When you’ve been out of college for a while, worry about taxes, spend half the day on your parents’ couch, use the phrase “the economy is really tough right now,” and realize that you know every line of NCIS Season 3, you’ll wonder if the college four were the best years of your life.
Guess what? That still leaves you with 56 years to go. They’ll be really long years if you think you’ve hit your peak.
When I asked my friend the other night, “We could be fun again, right?” I was thinking about how much better my life was in college. I had things that finally caught my attention. I felt that my intelligence was being used to its full potential. I actually had reasons to shave my legs.
I wasn’t thinking about the night I got off work at midnight and had three voicemails from friends telling me that another friend had committed suicide. I wasn’t thinking about the deep pain that comes from questioning my religion, the very foundation of my belief that grace and kindness exist in the world. I wasn’t thinking about falling in love as an adult and the subsequent heartbreak that came from losing that love.
Those moments? They’re over. They hurt, and now they’re gone. There will be more like them; not just like them, but similar.
There will also be great joy. Greater joy than I have experienced so far. Greater joy than passing the SAT. Greater joy than successfully cooking for a really attractive date. Greater joy than watching my cousin walk down the aisle.
I still have great love to look forward to, bigger and more powerful than I have ever experienced. I still have babies in my future. I have higher degrees and international travel. I have supervisors who appreciate me, neighbors who will invite me over for dinner, students who will light up with understanding. There are some really great clothes in my future, and also new cooking skills (because realistically, I can’t live off tacos for the rest of my life), and hopefully a TV show as great as The Big Bang Theory when the writers decide not to renew the contract. I will get to work and see my bank account grow, thanks to my own initiative and talent and dedication. Some of that money will help to change the lives of other people, in a new incarnation of my support that right now is constricted by the hours in the day. Grandchildren. (That is, assuming that I have children in the first place. Or maybe not. I have adopted grandparents who spoil me rotten.) Babies whom I can love, and then hand them back when the mess starts. And retiring. And taking voice lessons. And writing the next great American novel. And sunsets. And whatever new inventions may improve upon the hamburger.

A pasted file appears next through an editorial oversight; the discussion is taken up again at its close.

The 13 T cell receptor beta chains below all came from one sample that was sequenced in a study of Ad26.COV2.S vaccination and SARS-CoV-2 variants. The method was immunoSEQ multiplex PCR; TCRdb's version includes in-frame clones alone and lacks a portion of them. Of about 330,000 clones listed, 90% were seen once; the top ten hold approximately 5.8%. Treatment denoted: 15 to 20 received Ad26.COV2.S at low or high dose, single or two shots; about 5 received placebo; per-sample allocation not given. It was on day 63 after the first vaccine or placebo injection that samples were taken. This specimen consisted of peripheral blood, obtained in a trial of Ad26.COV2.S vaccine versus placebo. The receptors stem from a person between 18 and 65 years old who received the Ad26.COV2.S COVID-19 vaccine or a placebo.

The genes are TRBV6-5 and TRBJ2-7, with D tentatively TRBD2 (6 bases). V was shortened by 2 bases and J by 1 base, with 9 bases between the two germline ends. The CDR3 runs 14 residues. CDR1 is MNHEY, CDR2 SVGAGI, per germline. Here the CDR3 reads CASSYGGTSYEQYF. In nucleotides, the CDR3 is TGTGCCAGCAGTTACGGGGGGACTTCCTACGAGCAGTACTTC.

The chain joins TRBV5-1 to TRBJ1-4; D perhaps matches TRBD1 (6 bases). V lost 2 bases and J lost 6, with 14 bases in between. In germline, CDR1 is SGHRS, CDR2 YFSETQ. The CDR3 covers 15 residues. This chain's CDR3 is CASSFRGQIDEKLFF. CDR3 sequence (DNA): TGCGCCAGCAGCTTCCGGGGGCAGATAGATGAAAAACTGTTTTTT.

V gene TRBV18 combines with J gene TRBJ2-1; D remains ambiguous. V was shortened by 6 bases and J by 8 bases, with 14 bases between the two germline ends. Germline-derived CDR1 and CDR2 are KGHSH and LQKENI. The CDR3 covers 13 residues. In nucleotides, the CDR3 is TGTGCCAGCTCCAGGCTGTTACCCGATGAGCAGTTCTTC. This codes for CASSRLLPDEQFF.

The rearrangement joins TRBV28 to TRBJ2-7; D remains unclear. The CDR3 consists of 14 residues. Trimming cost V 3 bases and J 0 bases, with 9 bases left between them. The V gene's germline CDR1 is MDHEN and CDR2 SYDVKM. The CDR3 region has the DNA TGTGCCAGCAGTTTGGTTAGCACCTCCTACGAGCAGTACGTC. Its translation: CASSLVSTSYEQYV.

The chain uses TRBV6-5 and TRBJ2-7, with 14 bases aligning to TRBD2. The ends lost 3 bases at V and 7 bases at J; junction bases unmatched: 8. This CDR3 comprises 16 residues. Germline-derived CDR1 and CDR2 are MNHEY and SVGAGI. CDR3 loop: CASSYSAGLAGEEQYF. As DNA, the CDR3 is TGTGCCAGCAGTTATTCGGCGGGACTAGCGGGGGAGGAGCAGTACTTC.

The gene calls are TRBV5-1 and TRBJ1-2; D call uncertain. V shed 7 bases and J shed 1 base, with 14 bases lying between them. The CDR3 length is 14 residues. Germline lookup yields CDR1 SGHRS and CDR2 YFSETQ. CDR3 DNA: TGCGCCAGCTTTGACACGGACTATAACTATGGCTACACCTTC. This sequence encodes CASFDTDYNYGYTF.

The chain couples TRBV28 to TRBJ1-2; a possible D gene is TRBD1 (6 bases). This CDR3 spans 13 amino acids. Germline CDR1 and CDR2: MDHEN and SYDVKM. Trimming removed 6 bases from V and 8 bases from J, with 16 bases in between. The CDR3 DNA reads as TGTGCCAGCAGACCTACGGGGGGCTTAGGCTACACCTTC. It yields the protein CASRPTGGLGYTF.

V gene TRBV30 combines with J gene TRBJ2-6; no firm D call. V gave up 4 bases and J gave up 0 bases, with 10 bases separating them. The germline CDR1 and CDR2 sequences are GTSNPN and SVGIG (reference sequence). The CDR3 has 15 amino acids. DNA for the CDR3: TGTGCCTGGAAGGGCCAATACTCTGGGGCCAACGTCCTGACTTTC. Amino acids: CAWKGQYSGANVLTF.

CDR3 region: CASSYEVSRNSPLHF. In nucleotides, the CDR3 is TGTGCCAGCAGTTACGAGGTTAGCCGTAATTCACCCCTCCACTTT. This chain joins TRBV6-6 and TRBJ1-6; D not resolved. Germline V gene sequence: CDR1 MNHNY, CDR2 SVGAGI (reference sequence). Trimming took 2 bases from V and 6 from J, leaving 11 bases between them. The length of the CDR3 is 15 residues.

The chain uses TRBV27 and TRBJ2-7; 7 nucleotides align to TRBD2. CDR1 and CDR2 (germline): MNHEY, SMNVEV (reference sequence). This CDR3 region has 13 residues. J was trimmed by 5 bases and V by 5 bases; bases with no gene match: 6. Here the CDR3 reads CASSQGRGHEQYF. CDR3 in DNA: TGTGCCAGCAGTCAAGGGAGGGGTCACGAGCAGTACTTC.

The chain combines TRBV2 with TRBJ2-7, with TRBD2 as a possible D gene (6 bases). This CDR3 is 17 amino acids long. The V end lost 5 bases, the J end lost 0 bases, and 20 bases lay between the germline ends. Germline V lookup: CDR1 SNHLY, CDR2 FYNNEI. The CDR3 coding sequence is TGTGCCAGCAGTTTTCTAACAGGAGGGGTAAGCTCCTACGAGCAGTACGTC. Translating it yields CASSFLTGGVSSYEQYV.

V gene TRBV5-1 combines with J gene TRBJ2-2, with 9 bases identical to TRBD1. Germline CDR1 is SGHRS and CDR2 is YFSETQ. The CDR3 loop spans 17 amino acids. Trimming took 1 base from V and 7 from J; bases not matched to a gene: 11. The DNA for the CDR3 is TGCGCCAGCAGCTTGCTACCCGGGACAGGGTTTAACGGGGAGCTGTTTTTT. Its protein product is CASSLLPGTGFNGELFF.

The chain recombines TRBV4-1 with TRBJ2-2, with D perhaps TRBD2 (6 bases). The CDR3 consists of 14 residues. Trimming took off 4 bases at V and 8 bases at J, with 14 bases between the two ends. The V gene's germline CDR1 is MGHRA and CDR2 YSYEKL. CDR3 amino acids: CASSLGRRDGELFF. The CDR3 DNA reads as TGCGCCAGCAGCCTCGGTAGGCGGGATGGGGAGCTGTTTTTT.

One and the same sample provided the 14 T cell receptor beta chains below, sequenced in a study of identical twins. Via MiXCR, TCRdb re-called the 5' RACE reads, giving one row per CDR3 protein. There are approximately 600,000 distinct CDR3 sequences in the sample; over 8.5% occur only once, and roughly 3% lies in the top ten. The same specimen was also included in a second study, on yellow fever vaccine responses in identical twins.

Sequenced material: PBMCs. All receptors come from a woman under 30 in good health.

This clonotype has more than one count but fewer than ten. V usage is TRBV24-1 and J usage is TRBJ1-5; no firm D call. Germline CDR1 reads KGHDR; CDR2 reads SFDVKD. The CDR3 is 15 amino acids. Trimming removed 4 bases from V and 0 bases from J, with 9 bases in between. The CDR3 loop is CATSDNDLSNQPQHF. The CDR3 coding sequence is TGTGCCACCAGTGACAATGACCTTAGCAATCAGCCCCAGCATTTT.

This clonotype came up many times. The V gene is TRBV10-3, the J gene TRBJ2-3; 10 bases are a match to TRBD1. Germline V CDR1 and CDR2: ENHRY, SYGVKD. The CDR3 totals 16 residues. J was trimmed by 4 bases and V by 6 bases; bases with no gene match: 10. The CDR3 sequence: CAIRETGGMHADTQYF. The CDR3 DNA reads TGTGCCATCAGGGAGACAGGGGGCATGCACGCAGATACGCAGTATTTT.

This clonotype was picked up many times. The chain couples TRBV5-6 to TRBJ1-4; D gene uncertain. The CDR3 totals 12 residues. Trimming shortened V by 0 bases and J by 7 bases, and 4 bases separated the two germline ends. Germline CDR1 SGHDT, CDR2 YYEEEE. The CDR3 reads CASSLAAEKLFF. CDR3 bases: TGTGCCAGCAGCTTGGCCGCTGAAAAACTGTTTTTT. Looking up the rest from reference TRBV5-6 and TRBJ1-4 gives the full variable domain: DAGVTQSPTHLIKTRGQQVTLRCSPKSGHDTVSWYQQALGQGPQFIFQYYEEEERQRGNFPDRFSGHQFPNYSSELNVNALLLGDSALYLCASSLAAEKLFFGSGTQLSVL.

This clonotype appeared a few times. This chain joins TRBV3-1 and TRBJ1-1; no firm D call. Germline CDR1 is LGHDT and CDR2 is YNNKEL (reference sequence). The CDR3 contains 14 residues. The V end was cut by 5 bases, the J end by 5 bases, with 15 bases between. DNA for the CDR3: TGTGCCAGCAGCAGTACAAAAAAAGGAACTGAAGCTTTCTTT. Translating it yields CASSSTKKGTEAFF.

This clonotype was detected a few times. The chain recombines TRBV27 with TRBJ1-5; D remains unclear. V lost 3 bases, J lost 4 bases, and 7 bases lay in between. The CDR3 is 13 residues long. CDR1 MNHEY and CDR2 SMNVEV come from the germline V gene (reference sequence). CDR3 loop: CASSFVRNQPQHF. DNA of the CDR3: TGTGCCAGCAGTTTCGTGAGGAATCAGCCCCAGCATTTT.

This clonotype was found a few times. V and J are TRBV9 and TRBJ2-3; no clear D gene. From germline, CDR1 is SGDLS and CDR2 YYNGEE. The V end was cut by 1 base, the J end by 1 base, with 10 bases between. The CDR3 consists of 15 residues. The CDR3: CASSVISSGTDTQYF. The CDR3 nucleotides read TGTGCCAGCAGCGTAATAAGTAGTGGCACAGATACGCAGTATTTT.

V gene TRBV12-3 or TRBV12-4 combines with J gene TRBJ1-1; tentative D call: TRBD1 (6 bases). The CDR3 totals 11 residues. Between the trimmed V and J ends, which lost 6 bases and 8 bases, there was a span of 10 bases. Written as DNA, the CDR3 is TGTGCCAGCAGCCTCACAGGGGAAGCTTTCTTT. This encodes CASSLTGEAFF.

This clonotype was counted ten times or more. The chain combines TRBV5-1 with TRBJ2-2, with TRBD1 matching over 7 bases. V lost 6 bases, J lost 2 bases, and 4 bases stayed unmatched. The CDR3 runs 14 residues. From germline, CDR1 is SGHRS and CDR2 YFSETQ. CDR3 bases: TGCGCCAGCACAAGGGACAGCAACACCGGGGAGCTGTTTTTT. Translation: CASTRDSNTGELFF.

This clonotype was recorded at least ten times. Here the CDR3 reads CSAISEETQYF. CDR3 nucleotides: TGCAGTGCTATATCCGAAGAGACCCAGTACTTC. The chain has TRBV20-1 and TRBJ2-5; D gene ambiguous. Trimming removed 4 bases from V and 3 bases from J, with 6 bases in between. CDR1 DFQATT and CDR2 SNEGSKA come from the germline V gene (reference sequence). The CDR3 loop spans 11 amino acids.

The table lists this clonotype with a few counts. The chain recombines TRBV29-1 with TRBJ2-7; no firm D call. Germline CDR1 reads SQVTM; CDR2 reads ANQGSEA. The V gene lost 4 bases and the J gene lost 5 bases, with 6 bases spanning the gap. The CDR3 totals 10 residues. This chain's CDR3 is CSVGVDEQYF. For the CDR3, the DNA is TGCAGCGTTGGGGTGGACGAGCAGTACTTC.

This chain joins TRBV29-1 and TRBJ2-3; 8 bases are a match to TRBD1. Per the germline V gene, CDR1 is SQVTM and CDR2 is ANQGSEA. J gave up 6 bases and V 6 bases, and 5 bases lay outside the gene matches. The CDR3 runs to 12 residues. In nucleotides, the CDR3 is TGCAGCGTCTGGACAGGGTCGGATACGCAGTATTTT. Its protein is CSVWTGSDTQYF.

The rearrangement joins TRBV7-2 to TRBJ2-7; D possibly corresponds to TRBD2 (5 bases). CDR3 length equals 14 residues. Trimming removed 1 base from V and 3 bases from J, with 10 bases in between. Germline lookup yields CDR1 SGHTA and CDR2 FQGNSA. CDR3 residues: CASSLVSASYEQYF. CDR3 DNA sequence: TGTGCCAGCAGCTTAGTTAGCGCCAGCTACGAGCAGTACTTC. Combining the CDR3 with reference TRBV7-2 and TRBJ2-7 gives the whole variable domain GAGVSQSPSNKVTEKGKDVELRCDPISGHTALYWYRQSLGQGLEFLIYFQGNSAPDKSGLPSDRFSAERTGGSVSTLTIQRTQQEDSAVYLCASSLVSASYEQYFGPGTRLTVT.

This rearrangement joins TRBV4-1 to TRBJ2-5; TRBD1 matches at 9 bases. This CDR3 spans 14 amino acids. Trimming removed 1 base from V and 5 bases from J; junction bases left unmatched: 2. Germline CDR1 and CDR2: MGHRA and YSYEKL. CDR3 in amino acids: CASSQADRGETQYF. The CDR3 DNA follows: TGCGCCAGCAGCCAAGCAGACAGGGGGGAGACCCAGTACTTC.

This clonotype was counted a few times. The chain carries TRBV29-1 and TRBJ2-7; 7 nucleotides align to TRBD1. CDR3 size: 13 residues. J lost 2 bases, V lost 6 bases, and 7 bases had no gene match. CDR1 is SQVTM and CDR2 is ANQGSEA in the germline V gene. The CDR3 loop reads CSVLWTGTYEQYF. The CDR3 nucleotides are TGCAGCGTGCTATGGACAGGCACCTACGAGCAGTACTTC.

The best years are to come, always, because I am going to make them that way. They come with things that are so painful they almost feel unbearable. But they also come with joys that are exponentially better than the last ones. They keep getting better if you keep holding on.
Here are two versions of this song. They’re both going to make you glad that you’re out of high school, because the first is Avril Lavigne in all her racoon glory, and the second is the cast of Glee singing with strange yearbook scribbles in the background. The latter is the only Glee cast one which uses correct grammar and spelling. Choose which one hurts your eyes less, or just listen to the song instead of looking at the screen. I don’t know why this song gets me, but it does. Every single time.